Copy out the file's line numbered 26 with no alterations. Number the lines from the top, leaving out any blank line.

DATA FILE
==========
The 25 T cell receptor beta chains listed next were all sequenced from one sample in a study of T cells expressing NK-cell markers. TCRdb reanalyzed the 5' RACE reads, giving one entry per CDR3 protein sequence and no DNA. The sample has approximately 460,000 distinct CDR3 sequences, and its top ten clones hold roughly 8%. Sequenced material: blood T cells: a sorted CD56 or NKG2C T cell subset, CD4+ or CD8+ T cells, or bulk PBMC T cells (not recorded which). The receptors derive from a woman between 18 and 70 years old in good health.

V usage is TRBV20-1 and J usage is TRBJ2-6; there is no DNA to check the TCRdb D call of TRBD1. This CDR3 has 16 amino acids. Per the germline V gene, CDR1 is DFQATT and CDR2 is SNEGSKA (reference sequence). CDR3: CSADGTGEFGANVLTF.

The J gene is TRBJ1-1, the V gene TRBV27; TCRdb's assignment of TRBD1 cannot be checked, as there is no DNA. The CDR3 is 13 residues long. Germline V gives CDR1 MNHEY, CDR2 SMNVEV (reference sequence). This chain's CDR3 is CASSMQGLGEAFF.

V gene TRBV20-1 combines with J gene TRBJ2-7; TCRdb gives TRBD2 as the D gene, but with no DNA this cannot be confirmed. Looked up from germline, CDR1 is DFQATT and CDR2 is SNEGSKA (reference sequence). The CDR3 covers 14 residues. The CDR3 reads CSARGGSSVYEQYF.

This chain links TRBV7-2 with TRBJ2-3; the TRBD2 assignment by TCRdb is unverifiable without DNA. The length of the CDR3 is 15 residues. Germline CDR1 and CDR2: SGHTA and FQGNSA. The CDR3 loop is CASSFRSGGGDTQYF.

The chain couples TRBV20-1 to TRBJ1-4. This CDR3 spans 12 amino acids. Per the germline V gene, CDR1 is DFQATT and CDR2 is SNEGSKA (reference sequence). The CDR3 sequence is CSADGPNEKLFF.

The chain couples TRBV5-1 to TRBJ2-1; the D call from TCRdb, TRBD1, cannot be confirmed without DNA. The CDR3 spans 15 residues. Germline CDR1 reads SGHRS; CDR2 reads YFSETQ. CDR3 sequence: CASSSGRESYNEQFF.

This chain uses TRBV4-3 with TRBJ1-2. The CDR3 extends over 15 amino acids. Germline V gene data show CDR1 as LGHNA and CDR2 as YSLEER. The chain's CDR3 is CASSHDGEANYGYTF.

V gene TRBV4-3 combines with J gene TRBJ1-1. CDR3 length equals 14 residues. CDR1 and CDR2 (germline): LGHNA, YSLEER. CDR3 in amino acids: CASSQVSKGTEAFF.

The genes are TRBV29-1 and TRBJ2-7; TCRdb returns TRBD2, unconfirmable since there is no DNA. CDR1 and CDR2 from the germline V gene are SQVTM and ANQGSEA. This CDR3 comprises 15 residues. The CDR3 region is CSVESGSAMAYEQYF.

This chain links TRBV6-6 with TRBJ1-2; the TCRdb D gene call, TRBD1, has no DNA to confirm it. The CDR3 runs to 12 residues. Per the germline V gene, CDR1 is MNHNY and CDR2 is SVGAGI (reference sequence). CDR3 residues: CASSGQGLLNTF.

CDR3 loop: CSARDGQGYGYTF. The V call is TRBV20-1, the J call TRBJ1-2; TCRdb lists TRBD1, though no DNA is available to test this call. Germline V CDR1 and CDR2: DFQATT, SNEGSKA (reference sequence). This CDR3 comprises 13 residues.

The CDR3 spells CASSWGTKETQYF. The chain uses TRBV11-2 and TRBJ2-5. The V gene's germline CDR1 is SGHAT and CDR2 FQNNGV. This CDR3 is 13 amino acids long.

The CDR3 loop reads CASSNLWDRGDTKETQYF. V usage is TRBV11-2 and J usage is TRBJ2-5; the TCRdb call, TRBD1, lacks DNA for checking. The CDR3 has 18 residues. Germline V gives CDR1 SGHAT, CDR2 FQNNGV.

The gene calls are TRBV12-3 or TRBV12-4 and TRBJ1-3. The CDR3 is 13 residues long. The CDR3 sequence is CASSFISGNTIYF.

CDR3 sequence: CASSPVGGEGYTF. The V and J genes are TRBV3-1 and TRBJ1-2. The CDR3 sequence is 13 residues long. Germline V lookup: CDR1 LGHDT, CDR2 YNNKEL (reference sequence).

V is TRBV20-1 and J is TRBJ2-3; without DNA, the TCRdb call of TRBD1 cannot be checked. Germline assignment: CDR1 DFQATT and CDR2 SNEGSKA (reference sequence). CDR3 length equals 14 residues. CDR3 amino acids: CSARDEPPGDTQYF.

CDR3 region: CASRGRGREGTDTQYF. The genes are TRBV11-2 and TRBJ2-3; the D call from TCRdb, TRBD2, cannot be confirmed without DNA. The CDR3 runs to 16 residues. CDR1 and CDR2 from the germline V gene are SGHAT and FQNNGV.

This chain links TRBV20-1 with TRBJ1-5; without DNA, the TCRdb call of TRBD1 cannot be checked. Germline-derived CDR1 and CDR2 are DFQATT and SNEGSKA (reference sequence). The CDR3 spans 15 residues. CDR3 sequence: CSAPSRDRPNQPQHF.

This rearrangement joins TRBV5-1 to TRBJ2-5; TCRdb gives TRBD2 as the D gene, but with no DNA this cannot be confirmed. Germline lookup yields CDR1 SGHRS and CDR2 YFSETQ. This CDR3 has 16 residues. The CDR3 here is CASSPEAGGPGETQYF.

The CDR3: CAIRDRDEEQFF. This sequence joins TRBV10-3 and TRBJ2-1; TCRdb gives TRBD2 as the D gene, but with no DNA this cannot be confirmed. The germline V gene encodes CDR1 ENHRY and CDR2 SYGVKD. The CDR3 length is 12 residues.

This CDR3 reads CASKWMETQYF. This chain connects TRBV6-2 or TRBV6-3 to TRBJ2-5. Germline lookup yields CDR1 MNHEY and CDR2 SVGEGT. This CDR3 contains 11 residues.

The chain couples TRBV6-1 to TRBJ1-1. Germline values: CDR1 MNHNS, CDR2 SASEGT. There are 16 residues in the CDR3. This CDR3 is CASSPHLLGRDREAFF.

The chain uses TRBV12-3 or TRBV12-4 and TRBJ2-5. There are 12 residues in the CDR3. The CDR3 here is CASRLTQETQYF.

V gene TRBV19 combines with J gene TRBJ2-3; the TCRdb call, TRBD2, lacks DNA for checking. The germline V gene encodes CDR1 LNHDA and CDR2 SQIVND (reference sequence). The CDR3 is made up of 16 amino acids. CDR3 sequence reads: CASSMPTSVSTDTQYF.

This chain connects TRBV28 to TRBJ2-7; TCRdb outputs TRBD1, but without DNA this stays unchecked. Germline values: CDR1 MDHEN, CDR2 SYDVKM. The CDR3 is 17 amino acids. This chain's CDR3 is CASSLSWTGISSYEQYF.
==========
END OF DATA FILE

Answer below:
This chain connects TRBV28 to TRBJ2-7; TCRdb outputs TRBD1, but without DNA this stays unchecked. Germline values: CDR1 MDHEN, CDR2 SYDVKM. The CDR3 is 17 amino acids. This chain's CDR3 is CASSLSWTGISSYEQYF.